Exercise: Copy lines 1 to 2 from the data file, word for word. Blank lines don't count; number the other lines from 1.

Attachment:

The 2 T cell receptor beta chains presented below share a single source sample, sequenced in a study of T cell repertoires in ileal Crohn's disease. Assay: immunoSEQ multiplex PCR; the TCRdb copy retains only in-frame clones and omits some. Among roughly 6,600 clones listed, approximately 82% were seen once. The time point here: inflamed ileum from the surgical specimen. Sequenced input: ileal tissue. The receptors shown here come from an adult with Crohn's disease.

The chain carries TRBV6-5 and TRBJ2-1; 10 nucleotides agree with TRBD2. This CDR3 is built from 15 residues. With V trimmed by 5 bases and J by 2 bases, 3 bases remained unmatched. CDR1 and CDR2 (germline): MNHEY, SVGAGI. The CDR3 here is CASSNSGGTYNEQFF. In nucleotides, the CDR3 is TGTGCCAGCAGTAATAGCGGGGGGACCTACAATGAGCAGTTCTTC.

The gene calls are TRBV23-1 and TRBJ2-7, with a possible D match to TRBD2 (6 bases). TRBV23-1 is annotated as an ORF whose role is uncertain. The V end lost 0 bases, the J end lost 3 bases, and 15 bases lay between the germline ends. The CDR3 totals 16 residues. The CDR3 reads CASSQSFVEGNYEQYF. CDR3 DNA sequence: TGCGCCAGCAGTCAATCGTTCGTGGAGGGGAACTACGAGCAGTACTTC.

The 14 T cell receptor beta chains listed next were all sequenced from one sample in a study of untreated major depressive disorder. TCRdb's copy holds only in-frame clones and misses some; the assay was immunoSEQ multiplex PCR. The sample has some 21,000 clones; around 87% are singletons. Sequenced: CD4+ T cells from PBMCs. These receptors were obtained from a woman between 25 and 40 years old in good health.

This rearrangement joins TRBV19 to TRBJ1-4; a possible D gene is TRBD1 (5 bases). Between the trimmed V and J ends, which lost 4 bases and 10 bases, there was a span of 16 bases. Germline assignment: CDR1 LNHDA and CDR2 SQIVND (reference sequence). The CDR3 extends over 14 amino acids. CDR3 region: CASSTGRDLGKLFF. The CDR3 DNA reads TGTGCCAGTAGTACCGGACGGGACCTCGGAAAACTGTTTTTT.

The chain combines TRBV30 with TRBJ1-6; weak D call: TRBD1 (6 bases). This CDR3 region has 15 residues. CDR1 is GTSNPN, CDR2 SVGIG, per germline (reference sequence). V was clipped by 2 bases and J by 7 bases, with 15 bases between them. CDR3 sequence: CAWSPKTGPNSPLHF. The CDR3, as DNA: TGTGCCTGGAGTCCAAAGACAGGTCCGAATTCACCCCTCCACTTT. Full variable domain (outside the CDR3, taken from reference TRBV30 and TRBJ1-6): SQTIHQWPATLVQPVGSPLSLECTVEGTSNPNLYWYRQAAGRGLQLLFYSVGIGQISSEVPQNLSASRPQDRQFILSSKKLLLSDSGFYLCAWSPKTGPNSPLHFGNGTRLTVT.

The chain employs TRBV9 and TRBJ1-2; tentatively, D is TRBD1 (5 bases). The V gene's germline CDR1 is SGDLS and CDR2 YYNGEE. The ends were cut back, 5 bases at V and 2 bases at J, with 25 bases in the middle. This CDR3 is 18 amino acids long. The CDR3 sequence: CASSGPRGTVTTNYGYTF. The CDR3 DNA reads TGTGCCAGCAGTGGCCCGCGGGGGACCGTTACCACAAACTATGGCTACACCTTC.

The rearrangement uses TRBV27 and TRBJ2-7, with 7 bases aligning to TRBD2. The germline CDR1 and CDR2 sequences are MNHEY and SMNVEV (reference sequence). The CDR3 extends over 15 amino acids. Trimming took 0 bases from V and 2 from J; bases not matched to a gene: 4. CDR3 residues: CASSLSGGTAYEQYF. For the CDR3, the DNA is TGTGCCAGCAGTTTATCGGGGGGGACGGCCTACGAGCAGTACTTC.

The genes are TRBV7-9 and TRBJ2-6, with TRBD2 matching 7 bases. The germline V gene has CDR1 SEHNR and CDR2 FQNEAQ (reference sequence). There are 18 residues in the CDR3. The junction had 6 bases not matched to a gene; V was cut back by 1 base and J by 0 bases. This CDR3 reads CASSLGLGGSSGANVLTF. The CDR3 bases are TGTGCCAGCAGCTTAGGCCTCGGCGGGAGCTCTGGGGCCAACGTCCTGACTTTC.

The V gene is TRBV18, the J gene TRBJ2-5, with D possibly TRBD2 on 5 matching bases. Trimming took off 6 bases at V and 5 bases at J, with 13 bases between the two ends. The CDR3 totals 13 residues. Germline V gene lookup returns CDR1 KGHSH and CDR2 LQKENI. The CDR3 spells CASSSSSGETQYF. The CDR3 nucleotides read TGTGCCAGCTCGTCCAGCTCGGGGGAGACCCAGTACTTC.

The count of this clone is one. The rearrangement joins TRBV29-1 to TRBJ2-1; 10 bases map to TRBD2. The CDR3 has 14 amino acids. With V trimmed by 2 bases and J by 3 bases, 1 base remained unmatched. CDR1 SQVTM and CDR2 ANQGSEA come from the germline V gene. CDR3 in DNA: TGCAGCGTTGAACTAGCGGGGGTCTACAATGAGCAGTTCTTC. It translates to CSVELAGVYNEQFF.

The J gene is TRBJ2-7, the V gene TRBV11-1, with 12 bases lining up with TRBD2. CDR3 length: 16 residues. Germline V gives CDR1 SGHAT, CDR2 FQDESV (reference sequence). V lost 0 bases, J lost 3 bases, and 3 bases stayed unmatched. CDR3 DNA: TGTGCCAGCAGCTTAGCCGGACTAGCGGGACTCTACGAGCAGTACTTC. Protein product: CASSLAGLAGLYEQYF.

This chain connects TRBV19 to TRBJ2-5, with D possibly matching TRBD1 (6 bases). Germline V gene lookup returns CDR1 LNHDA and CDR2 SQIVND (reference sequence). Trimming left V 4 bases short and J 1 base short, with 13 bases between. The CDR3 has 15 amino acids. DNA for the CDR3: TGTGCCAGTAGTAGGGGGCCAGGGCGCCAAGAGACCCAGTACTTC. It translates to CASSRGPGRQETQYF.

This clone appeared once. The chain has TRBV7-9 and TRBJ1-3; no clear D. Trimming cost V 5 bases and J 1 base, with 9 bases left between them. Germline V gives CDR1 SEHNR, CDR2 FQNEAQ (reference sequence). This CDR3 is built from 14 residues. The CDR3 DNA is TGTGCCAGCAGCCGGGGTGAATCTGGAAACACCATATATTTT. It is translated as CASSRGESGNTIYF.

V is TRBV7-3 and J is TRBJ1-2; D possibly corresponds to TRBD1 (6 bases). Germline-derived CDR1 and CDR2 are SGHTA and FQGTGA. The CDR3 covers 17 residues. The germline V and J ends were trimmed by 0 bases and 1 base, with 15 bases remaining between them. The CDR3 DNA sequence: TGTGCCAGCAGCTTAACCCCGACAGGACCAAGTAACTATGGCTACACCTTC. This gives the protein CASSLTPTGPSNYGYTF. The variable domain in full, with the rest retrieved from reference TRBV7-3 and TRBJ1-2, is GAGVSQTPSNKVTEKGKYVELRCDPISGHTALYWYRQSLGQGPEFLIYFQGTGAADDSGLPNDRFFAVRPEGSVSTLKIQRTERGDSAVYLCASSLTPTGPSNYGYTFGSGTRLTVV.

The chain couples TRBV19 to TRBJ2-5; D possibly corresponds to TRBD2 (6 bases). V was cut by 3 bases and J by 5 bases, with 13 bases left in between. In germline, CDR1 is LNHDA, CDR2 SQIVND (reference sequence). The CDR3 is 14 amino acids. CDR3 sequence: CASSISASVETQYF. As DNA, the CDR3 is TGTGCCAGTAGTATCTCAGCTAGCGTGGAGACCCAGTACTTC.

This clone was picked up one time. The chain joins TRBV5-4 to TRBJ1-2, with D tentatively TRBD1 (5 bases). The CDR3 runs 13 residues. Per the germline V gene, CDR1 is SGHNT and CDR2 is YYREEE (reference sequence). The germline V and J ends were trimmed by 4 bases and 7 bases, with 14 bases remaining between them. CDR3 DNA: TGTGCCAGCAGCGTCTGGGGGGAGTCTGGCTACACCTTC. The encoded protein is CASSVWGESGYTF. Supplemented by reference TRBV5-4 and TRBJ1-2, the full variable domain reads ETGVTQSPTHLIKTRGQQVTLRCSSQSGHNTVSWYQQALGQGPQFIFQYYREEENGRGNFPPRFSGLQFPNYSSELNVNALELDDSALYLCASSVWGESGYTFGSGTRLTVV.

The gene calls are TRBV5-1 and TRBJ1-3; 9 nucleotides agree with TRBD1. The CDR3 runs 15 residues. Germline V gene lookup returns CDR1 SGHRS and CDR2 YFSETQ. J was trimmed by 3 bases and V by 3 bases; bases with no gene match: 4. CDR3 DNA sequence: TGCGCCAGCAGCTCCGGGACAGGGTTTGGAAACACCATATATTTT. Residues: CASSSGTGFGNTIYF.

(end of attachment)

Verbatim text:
The 2 T cell receptor beta chains presented below share a single source sample, sequenced in a study of T cell repertoires in ileal Crohn's disease. Assay: immunoSEQ multiplex PCR; the TCRdb copy retains only in-frame clones and omits some. Among roughly 6,600 clones listed, approximately 82% were seen once. The time point here: inflamed ileum from the surgical specimen. Sequenced input: ileal tissue. The receptors shown here come from an adult with Crohn's disease.

The chain carries TRBV6-5 and TRBJ2-1; 10 nucleotides agree with TRBD2. This CDR3 is built from 15 residues. With V trimmed by 5 bases and J by 2 bases, 3 bases remained unmatched. CDR1 and CDR2 (germline): MNHEY, SVGAGI. The CDR3 here is CASSNSGGTYNEQFF. In nucleotides, the CDR3 is TGTGCCAGCAGTAATAGCGGGGGGACCTACAATGAGCAGTTCTTC.